In Catching Fire, the second book of the Hunger Games trilogy, Suzanne Collins captivates the reader and takes him or her on a rollercoaster ride filled with danger and excitement. Like The Hunger Games, this novel presents life and death as a game sanctioned by the government. Without question, the author has created a masterpiece of thoughtful provocation. Catching Fire is a must read for anyone yearning for a suspense-filled plot, emotional themes, and a fiery teen-age heroine’s point of view.
Collins brilliantly pulls the reader into the plot by hinting of a possible rebellion and presenting a completely unexpected turn of events. As the most recent victors of the Hunger Games, Katniss and Peeta prepare for a sensational tour of the twelve districts of Panem. Due to the unusual ending of the games and the mounting tensions in the districts, Katniss fears retribution from the Capitol for her actions. Collins portrays Katniss’s reluctance to feed the rebellion when she writes, “An act of dissent from the people of District 11. This is exactly the kind of thing I am supposed to be defusing!” (62) Worrying about interference from the Capitol, Katniss wonders if she will be able to reach her goal of saving Peeta’s life. By urging the reader to make assumptions about the direction of the plot, the author skillfully fools him or her by injecting unimaginable twists.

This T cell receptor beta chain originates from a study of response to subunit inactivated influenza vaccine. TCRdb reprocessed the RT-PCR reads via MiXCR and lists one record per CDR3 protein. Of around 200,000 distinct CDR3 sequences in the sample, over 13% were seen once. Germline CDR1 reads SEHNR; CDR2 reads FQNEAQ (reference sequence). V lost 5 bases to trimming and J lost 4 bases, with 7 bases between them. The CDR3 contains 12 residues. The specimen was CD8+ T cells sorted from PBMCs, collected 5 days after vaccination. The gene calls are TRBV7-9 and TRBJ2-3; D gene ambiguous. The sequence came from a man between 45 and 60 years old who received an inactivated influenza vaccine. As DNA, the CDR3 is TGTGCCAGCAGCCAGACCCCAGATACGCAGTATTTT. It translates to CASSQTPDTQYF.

Catching Fire grabs the emotions of the reader as it intertwines the themes of betrayal and love. With an understanding of the rules of the Hunger Games, the reader realizes that any alliance will eventually result in betrayal. In each passage, the actions of the characters hint at the treachery that is sure to follow. Collins clearly identifies the theme of betrayal and Katniss’s acceptance of it when she writes, “Johanna attacked me. . . . The alliance is over. Finnick and Johanna must have an agreement to turn on us tonight” (372). In addition to betrayal, the theme of love is evident throughout the novel. Making no secret of his feelings, Peeta constantly positions himself to provide support and protection to Katniss. Although she has deep feelings for him, Katniss is not in love with Peeta, a subtle difference that plays with the reader’s emotions and adds intrigue to the story.
Suzanne Collins skillfully tells the story through the point of view of Katniss, a rebellious, outspoken teenager. Taking the reader on a journey that will not be forgotten, Katniss provides personal, insightful information about the other characters. While analyzing the people and their actions, she presents possible motives to be accepted or rejected. By speculating on actions that she is not involved in directly, Katniss furnishes details important to the novel. As the action reaches a climax, Katniss provides a vital piece of information to the reader by recalling what Haymitch, her trainer, told her, “‘You just remember who the enemy is’” (378). By sharing Katniss’s thoughts, the reader experiences her apprehensions and convictions.
As a science fiction novel filled with suspense, Catching Fire is well worth reading. By creating its many twists and turns, Collins ensures that the reader is unable to put the book down. Having created a time machine in the form of a novel, Collins is providing an escape from reality. Once caught in the time machine, the reader will anxiously await the release of the final book of the trilogy.